History's most famous mugshot
When I was an AUSA doing appeals (I did about 150 of them over the years), I found that one of the things that the court found most helpful (and professional) was when I would try to give the best and most lucid version of the defendant's argument (which his counsel often failed to do) and then answer it. I was wondering if you could do a version of that here. Specifically, as to the Jan 6 indictment from Jack Smith, I've heard some Trump backers say that there's a good First Amendment defense, pointing out that simply contesting election results is not a crime, and that in order to avoid chilling such contests, the courts should bend over backward not to criminalize even pretty aggressive behavior.
I don't know that I buy that argument, but I don't think the courts will treat it as frivolous. Indeed, I think it's about the best Trump has. So I was wondering if you could outline how that argument would look put in its most erudite and appealing form (which Trump's lawyers are unlikely to do), and then detail how Jack Smith should respond.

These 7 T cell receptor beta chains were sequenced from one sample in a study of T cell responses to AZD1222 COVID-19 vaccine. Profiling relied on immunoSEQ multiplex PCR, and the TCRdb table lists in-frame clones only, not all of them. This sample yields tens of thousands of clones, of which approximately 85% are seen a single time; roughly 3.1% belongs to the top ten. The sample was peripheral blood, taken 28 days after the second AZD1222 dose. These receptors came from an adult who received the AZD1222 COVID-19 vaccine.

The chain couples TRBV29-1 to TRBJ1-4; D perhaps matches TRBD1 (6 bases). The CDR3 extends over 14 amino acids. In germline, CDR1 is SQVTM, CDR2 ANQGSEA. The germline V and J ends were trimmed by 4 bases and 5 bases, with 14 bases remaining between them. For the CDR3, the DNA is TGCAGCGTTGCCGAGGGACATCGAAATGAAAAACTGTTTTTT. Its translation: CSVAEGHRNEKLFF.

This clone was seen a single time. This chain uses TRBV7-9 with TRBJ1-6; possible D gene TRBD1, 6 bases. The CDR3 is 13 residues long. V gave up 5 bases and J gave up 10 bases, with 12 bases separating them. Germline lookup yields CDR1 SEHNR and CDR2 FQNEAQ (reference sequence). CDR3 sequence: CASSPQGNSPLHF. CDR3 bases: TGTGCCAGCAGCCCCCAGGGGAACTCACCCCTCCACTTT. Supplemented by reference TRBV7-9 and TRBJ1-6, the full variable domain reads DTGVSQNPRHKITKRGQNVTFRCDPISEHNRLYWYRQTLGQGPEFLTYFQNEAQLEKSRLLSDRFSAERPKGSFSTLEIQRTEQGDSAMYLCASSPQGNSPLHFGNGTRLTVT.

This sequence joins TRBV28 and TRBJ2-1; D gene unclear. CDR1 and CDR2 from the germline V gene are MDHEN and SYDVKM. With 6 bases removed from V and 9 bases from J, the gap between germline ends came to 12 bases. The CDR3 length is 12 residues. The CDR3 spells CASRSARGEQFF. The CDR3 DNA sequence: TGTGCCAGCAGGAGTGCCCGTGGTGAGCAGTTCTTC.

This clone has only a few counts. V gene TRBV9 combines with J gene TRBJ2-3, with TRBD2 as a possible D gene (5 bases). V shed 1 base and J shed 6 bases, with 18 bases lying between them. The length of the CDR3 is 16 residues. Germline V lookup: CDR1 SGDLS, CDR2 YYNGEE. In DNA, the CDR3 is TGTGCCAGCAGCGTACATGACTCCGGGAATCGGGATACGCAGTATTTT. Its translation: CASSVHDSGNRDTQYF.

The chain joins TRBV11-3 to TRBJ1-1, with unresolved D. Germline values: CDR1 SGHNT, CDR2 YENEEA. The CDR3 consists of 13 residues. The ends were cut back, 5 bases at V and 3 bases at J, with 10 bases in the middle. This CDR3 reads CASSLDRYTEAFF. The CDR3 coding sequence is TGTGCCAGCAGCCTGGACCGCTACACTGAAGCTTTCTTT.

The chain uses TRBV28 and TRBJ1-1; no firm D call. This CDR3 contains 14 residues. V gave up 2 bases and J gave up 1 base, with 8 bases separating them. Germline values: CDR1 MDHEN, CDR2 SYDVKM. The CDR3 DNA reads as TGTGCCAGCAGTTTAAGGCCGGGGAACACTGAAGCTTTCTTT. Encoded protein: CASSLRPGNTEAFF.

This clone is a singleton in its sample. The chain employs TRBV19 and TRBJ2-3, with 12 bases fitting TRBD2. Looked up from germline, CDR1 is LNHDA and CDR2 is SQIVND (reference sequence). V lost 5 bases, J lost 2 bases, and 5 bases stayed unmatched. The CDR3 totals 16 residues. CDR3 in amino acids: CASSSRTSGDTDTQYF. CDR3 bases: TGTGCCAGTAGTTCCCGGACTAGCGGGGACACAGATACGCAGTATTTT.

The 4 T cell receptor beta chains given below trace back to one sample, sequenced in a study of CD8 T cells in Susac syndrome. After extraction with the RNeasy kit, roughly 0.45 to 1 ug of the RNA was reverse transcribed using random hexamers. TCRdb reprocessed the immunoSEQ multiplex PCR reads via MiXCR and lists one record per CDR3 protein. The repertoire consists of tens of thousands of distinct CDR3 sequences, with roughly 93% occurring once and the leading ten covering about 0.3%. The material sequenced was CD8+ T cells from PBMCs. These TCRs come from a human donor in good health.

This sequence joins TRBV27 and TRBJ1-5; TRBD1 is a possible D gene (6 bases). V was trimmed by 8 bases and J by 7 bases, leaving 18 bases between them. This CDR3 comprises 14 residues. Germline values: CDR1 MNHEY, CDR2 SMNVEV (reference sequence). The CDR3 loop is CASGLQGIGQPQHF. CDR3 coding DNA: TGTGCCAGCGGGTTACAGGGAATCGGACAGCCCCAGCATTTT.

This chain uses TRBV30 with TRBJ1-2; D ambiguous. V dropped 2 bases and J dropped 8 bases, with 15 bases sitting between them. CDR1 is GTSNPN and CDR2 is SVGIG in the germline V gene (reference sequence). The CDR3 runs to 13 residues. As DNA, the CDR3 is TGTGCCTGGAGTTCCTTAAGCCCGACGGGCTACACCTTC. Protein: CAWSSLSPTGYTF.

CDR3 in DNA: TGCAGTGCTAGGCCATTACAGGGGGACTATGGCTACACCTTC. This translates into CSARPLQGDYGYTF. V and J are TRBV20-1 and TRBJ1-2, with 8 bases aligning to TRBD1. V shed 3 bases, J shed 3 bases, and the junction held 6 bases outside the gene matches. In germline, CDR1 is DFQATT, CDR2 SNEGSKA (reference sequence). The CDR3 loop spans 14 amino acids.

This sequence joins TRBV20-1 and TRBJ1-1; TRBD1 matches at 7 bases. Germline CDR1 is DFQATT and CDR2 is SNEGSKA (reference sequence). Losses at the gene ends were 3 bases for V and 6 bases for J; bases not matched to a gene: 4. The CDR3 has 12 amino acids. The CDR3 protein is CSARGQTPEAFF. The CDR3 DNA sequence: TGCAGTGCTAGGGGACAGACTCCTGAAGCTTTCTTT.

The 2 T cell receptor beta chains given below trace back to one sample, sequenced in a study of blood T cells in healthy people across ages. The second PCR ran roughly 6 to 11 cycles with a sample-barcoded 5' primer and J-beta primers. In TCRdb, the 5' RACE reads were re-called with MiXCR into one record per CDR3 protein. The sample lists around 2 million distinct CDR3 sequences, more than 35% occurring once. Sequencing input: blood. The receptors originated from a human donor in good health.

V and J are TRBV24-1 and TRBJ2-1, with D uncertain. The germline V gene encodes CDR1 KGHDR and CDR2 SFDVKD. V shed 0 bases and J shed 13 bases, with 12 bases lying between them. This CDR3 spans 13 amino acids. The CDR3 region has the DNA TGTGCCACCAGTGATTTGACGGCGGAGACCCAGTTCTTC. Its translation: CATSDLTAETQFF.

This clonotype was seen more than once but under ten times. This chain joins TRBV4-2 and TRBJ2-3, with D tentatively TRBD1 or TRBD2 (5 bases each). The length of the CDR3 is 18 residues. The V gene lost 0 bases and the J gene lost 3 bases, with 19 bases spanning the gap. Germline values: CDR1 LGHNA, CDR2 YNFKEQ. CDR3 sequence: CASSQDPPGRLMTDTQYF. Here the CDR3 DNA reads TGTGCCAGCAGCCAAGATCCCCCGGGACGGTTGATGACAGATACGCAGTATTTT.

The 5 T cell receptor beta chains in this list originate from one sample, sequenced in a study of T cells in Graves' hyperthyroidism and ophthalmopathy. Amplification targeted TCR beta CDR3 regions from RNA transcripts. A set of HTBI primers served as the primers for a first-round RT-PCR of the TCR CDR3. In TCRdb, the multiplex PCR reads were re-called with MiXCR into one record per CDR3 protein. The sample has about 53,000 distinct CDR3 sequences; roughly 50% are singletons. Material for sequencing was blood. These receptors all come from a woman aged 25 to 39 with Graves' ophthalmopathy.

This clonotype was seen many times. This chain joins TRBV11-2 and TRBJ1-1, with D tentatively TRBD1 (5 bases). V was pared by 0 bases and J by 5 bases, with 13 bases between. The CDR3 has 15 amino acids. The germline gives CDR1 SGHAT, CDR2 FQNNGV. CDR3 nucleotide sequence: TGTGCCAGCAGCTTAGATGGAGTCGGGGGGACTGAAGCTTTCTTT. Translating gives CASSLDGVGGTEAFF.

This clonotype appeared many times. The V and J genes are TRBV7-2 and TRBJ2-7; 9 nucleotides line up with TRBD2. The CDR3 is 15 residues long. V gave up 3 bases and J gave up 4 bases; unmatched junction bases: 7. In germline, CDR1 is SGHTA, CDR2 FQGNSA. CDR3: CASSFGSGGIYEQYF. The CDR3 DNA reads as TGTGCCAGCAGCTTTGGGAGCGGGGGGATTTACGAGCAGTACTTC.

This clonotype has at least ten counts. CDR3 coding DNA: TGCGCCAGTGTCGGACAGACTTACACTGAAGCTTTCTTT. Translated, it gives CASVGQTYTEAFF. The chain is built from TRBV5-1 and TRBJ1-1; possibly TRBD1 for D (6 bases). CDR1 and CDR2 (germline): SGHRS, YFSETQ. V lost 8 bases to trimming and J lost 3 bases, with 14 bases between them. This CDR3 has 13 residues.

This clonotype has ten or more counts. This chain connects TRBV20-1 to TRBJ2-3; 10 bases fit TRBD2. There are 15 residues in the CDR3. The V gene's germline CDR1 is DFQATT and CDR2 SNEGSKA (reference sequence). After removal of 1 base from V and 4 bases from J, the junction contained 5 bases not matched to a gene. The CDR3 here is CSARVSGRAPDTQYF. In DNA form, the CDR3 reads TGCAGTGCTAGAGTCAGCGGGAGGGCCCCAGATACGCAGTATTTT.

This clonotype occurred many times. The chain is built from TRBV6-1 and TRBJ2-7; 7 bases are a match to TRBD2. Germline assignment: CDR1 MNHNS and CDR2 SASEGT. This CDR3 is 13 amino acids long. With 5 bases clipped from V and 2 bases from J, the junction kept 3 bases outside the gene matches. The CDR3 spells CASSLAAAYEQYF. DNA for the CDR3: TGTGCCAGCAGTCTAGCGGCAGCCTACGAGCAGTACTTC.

I do think this is the aspect of the case that's most likely to draw serious attention from judges, so hearing from an expert (like you) is going to improve my education.
I understand, but if you were a prosecutor trying Chesebro separately, would you spend most of the trial offering evidence of lies about Dominion and Caesar Chavez, tampering with voting machines, slandering election workers, plotting to send phony DOJ letters, late night White House meetings, etc., etc.? The one-sentence cross of most witnesses would be: did Chesebro have anything to do with that? And the answer would be: Never heard of the guy. Is all that evidence even admissible? There’s no hearsay problem, but is proof of activities of which Chesebro was unaware even relevant to whether HE conspired to conduct the affairs of an enterprise through a pattern of racketeering activity? Does a prosecutor have an inherent right to present evidence of the full scope of the conspiracy a defendant is charged with entering regardless of how much time it takes and how little bearing it has on the defendant’s own guilt? And even if a prosecutor could do that, would it be sensible for her to do it? Wouldn’t cheseboro’s trial tend to become primarily a trial about writing some ridiculous legal memos, and wouldn’t that be very much to his advantage? Can you imagine a joint trial of the two defendants who’ve sought speedy trials so far, Chesebro and Powell? They had a common objective, but there would be very little overlap in the evidence bearing on their activities.
I think the speedy trial moves in Georgia have a lot to do with severing the movants’ cases from those of other defendants, particularly Trump. Consider how much less evidence will be admissible in individual trials.
I think the